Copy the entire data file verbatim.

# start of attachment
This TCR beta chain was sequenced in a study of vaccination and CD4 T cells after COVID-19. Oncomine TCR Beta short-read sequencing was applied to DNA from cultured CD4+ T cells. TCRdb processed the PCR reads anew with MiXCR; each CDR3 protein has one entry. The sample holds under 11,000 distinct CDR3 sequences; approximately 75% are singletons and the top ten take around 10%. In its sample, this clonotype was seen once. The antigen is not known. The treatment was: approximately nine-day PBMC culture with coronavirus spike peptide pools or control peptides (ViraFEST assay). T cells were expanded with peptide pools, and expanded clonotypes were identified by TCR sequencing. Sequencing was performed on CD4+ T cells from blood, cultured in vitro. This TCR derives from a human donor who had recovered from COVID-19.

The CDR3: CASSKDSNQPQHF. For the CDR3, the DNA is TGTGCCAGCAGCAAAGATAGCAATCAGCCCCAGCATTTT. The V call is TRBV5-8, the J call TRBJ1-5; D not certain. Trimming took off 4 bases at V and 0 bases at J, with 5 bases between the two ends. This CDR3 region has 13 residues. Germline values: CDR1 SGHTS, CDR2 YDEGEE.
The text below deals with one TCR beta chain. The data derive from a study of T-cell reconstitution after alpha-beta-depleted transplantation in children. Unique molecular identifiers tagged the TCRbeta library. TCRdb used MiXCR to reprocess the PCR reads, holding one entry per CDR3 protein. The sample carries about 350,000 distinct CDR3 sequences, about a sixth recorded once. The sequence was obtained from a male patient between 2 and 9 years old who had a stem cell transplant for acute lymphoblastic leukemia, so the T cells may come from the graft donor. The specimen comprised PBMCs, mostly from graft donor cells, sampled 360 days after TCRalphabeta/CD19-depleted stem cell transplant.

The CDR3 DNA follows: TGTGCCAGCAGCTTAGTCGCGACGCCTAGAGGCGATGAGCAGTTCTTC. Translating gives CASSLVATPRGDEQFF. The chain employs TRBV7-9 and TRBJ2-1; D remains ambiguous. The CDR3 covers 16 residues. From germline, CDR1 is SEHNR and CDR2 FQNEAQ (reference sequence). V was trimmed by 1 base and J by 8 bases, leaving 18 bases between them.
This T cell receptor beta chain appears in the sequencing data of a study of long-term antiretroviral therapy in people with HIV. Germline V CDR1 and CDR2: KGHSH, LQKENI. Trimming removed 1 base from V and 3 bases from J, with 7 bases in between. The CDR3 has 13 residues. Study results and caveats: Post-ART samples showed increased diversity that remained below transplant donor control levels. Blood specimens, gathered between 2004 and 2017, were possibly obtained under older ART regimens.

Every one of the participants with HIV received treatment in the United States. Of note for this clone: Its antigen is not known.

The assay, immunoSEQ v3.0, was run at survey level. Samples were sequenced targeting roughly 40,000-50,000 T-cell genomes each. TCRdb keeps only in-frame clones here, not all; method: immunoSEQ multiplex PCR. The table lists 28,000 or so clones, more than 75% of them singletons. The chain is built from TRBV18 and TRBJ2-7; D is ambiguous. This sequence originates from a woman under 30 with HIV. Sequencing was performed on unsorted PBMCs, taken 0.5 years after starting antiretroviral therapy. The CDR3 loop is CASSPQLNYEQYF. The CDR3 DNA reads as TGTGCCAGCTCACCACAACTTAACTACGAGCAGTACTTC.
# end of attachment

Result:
This TCR beta chain was sequenced in a study of vaccination and CD4 T cells after COVID-19. Oncomine TCR Beta short-read sequencing was applied to DNA from cultured CD4+ T cells. TCRdb processed the PCR reads anew with MiXCR; each CDR3 protein has one entry. The sample holds under 11,000 distinct CDR3 sequences; approximately 75% are singletons and the top ten take around 10%. In its sample, this clonotype was seen once. The antigen is not known. The treatment was: approximately nine-day PBMC culture with coronavirus spike peptide pools or control peptides (ViraFEST assay). T cells were expanded with peptide pools, and expanded clonotypes were identified by TCR sequencing. Sequencing was performed on CD4+ T cells from blood, cultured in vitro. This TCR derives from a human donor who had recovered from COVID-19.

The CDR3: CASSKDSNQPQHF. For the CDR3, the DNA is TGTGCCAGCAGCAAAGATAGCAATCAGCCCCAGCATTTT. The V call is TRBV5-8, the J call TRBJ1-5; D not certain. Trimming took off 4 bases at V and 0 bases at J, with 5 bases between the two ends. This CDR3 region has 13 residues. Germline values: CDR1 SGHTS, CDR2 YDEGEE.
The text below deals with one TCR beta chain. The data derive from a study of T-cell reconstitution after alpha-beta-depleted transplantation in children. Unique molecular identifiers tagged the TCRbeta library. TCRdb used MiXCR to reprocess the PCR reads, holding one entry per CDR3 protein. The sample carries about 350,000 distinct CDR3 sequences, about a sixth recorded once. The sequence was obtained from a male patient between 2 and 9 years old who had a stem cell transplant for acute lymphoblastic leukemia, so the T cells may come from the graft donor. The specimen comprised PBMCs, mostly from graft donor cells, sampled 360 days after TCRalphabeta/CD19-depleted stem cell transplant.

The CDR3 DNA follows: TGTGCCAGCAGCTTAGTCGCGACGCCTAGAGGCGATGAGCAGTTCTTC. Translating gives CASSLVATPRGDEQFF. The chain employs TRBV7-9 and TRBJ2-1; D remains ambiguous. The CDR3 covers 16 residues. From germline, CDR1 is SEHNR and CDR2 FQNEAQ (reference sequence). V was trimmed by 1 base and J by 8 bases, leaving 18 bases between them.
This T cell receptor beta chain appears in the sequencing data of a study of long-term antiretroviral therapy in people with HIV. Germline V CDR1 and CDR2: KGHSH, LQKENI. Trimming removed 1 base from V and 3 bases from J, with 7 bases in between. The CDR3 has 13 residues. Study results and caveats: Post-ART samples showed increased diversity that remained below transplant donor control levels. Blood specimens, gathered between 2004 and 2017, were possibly obtained under older ART regimens.

Every one of the participants with HIV received treatment in the United States. Of note for this clone: Its antigen is not known.

The assay, immunoSEQ v3.0, was run at survey level. Samples were sequenced targeting roughly 40,000-50,000 T-cell genomes each. TCRdb keeps only in-frame clones here, not all; method: immunoSEQ multiplex PCR. The table lists 28,000 or so clones, more than 75% of them singletons. The chain is built from TRBV18 and TRBJ2-7; D is ambiguous. This sequence originates from a woman under 30 with HIV. Sequencing was performed on unsorted PBMCs, taken 0.5 years after starting antiretroviral therapy. The CDR3 loop is CASSPQLNYEQYF. The CDR3 DNA reads as TGTGCCAGCTCACCACAACTTAACTACGAGCAGTACTTC.